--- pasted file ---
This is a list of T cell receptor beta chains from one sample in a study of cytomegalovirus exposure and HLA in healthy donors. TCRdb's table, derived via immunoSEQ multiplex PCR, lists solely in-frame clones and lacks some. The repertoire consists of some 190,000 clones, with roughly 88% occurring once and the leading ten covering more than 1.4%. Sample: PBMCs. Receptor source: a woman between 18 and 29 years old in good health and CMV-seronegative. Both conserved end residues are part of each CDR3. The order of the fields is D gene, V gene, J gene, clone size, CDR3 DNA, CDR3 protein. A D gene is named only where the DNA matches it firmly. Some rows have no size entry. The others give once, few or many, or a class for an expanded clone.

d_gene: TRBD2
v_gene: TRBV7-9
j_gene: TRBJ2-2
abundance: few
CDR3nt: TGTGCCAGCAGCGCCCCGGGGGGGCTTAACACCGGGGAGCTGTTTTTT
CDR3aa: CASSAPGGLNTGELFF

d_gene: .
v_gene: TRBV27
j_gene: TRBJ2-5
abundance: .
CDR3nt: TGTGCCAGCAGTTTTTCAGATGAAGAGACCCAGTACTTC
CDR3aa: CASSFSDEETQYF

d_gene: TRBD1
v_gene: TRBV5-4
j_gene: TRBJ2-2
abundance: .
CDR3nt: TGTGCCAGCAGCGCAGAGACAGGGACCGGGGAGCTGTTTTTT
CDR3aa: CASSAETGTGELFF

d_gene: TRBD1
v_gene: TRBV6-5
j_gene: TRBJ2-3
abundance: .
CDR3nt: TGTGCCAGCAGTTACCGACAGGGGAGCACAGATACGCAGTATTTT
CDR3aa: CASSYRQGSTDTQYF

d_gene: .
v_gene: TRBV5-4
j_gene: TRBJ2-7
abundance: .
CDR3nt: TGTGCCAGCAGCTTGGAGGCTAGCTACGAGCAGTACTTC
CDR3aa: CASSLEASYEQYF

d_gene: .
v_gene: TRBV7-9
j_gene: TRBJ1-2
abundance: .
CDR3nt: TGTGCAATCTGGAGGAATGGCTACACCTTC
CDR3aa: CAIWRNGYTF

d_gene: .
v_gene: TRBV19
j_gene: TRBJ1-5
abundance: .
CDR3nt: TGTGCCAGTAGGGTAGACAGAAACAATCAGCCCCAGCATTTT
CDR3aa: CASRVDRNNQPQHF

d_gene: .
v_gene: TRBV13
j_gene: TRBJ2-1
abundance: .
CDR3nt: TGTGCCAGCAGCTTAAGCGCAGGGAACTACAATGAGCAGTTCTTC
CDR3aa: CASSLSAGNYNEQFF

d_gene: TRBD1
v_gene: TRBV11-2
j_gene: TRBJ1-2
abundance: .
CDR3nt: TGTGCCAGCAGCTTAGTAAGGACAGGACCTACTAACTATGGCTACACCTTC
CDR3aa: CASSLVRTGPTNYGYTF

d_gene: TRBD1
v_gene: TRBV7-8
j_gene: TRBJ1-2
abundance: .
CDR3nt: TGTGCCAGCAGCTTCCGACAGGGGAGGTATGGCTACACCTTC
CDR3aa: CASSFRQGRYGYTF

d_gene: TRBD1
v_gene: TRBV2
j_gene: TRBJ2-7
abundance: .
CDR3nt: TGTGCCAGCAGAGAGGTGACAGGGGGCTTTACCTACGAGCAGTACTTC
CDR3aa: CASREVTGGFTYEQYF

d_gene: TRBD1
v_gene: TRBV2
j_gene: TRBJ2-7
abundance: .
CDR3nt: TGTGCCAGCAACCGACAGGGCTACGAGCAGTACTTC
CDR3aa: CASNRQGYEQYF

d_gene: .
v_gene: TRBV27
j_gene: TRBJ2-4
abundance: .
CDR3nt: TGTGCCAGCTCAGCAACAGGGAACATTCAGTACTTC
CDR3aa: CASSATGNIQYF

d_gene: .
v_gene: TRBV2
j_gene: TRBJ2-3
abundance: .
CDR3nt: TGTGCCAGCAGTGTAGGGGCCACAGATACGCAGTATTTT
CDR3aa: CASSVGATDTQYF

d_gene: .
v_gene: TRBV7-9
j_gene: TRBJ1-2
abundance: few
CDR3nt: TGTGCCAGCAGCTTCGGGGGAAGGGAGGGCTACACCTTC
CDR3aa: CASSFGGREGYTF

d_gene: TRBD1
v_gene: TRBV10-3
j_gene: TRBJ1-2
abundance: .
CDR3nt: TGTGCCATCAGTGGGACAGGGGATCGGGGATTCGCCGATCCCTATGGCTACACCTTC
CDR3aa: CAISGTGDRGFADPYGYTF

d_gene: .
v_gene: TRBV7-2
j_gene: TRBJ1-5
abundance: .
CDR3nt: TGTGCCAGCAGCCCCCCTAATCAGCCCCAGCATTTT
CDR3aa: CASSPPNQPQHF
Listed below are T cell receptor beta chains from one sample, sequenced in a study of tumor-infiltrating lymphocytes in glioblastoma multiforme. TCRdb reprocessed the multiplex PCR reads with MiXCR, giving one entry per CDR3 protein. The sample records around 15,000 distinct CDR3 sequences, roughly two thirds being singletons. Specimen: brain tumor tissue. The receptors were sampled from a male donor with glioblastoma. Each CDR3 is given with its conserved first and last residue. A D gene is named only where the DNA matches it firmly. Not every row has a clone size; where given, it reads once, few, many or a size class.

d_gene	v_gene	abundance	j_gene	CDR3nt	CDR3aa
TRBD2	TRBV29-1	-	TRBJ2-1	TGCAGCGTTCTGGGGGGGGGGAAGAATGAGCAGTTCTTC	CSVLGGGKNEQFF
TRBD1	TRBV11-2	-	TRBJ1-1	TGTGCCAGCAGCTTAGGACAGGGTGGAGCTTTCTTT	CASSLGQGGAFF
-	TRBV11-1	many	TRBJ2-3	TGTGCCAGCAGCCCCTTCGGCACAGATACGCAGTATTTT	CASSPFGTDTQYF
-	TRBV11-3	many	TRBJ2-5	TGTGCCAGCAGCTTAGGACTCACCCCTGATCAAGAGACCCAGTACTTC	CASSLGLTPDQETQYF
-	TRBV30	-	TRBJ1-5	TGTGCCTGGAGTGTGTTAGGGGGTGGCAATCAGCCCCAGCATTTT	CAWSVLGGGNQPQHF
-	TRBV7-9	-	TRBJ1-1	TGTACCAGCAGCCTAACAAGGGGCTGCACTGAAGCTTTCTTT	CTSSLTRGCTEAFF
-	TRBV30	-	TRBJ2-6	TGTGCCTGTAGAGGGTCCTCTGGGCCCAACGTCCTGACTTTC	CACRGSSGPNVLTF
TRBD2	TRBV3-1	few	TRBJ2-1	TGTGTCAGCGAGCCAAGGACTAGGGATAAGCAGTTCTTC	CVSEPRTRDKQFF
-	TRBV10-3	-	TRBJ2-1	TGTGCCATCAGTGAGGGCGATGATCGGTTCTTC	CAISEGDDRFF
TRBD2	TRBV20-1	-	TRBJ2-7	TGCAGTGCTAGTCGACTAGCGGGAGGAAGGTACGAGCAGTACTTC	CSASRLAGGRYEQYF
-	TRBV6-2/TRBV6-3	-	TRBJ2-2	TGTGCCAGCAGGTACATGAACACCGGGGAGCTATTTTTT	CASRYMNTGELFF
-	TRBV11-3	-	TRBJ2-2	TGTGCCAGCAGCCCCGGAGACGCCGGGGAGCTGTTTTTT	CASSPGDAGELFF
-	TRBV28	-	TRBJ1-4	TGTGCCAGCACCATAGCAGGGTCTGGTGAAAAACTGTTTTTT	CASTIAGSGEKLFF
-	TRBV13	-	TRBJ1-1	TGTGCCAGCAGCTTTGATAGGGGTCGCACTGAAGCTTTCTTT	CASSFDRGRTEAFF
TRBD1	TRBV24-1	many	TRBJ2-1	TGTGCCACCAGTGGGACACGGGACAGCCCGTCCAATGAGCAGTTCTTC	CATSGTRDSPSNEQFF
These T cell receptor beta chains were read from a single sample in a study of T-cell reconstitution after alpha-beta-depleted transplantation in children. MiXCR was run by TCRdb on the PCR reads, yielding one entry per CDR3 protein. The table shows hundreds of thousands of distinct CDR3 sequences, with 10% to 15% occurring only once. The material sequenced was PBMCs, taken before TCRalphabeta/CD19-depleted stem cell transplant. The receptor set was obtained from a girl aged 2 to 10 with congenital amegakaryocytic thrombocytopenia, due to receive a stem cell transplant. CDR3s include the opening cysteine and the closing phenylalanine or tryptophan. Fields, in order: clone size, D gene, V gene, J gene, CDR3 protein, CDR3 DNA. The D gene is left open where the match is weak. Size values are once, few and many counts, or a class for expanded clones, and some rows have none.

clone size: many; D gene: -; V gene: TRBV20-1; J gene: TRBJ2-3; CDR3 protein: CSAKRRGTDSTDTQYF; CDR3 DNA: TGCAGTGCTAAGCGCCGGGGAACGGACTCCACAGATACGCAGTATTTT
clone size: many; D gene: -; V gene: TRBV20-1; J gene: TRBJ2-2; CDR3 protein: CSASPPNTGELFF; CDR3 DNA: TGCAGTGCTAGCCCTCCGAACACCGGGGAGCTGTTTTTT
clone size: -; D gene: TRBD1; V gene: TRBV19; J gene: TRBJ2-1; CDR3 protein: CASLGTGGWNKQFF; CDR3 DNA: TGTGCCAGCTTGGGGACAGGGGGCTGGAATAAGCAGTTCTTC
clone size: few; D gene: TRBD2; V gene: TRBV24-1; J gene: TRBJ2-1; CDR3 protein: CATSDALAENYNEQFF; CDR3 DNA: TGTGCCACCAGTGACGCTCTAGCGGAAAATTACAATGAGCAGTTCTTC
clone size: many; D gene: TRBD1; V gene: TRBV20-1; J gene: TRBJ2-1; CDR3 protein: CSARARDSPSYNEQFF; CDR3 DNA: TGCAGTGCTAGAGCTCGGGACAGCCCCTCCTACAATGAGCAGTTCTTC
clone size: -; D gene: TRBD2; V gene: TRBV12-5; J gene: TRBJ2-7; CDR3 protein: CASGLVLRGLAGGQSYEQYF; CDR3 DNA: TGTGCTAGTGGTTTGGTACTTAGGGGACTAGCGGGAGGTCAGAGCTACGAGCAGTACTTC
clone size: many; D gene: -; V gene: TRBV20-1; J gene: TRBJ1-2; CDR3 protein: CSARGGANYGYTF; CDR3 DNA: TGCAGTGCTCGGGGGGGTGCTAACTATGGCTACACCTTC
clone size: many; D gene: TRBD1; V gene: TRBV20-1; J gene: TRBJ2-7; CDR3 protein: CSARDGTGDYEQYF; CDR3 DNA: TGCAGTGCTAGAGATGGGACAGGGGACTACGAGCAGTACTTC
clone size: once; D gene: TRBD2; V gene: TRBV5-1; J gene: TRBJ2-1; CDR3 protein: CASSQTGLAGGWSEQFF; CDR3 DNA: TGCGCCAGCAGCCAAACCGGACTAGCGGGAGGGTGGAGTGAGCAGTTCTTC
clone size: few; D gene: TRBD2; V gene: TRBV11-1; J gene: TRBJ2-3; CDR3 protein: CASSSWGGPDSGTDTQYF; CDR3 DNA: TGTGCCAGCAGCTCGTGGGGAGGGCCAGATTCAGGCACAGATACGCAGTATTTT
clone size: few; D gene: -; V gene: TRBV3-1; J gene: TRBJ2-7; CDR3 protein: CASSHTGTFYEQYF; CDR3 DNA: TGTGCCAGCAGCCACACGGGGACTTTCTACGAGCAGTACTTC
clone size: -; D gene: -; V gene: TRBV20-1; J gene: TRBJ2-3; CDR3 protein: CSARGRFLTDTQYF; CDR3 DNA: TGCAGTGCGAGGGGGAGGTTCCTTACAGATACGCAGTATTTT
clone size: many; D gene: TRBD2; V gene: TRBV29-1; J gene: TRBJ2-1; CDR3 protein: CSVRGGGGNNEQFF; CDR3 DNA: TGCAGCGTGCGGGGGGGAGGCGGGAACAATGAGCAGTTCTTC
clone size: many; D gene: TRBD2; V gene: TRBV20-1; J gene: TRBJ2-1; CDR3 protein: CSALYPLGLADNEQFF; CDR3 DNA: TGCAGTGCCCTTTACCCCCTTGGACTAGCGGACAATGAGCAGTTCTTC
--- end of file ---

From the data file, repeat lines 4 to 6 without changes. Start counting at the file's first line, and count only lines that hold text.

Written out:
j_gene: TRBJ2-2
abundance: few
CDR3nt: TGTGCCAGCAGCGCCCCGGGGGGGCTTAACACCGGGGAGCTGTTTTTT